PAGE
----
European countries summoned Syrian ambassadors Wednesday to threaten a new round of sanctions that will target the country's leadership if it doesn't halt the repression of protesters, Germany said.
European countries summoned Syrian ambassadors Wednesday to threaten a new round of sanctions that will target the country’s leadership if it doesn’t halt the repression of protesters, Germany said.
As Europe stepped up the pressure on Damascus, U.N. chief Ban Ki-moon demanded full access for humanitarian workers in Syria, which has blocked an international team from entering to make an independent assessment of the country’s aid needs.
Syria’s ambassador to Berlin was summoned to the Foreign Ministry for Wednesday afternoon as part of “a concerted European action,” ministry spokesman Andreas Peschke said.
He says European officials will explain to Syrian envoys sanctions that have been imposed over recent days and warn that “a second package that also includes the Syrian leadership” will follow quickly if President Bashar Assad’s regime does not immediately change course.
- Mariners fire general manager Jack Zduriencik
- Now comes the hard part for the Mariners: Hiring Jack Zduriencik’s replacement
- Wet weekend ahead, with high winds and heavy rain expected
- Mariners demote struggling catcher Mike Zunino
- Jack Zduriencik’s M’s legacy: More than 3 dozen departed managers, coaches, scouts, staffers
Most Read Stories
The EU has decided to impose sanctions on 13 Syrian officials, prohibiting them from traveling anywhere in the 27-nation bloc.
The first round of sanctions doesn’t target President Bashar Assad himself, but Peschke said a second round would “immediately affect the leadership of the state” and indicated that it would include Assad. He refused to specify what the new sanctions might entail.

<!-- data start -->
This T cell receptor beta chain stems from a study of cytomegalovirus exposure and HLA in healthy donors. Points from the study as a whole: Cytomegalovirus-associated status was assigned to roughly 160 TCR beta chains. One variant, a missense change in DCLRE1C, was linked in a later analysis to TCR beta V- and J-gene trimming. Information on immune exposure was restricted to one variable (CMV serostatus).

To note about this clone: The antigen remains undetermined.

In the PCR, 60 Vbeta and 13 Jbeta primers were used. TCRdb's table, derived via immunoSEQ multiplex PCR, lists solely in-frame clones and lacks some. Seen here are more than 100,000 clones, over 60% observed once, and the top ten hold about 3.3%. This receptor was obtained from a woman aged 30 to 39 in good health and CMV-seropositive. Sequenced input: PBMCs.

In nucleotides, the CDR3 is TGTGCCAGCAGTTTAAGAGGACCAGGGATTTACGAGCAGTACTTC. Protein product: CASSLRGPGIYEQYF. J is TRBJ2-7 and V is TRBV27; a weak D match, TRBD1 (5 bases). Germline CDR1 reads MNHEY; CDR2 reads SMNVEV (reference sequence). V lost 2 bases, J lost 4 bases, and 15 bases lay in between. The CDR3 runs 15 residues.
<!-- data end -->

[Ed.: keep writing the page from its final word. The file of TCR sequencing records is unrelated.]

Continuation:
Syrian authorities appear determined to crush an uprising which began in the southern city of Daraa in mid-March and quickly spread nationwide.
Assad has dispatched army troops backed by tanks to Homs and other communities across the country, and his security troops have carried out sweeping arrests in an attempt to intimidate would-be protesters and quell dissent.
Peschke said that, to avoid further sanctions, Syria must halt violence against demonstrators and others, and embark on a credible course of reform.
“That is, as far as we can judge, not the case” at present, he added. “Unfortunately, we have to assume that the next sanctions step will follow very quickly.”
He did not give a more specific time frame.
In Geneva, U.N. secretary-general Ban urged Assad to allow a U.N. team to enter Daraa.
“I am disappointed that our humanitarian assessment team has not yet been given the access it needs and was promised by the Syrian authorities,” Ban told reporters. He said Assad had promised that the team would be allowed into the city.
Ban said the U.N.’s humanitarian agency needs to get on the ground there so it can undertake an impartial review.
But the Syrian army was shelling residential areas in central Syria on Wednesday, a sharp escalation of the government’s effort to put down a popular nationwide revolt against Assad’s rule, according to activists and witnesses.
Assad has promised reforms and ditched the emergency laws the government has been using for a half-century to detain people, widely viewed as symbolic overtures to appease protesters.
“I urge again President Assad to heed the calls of the people for reform and freedom, and to desist from excessive force and mass arrest of peaceful demonstrators,” Ban said.
Melissa Eddy contributed from Berlin and John Heilprin contributed from Geneva.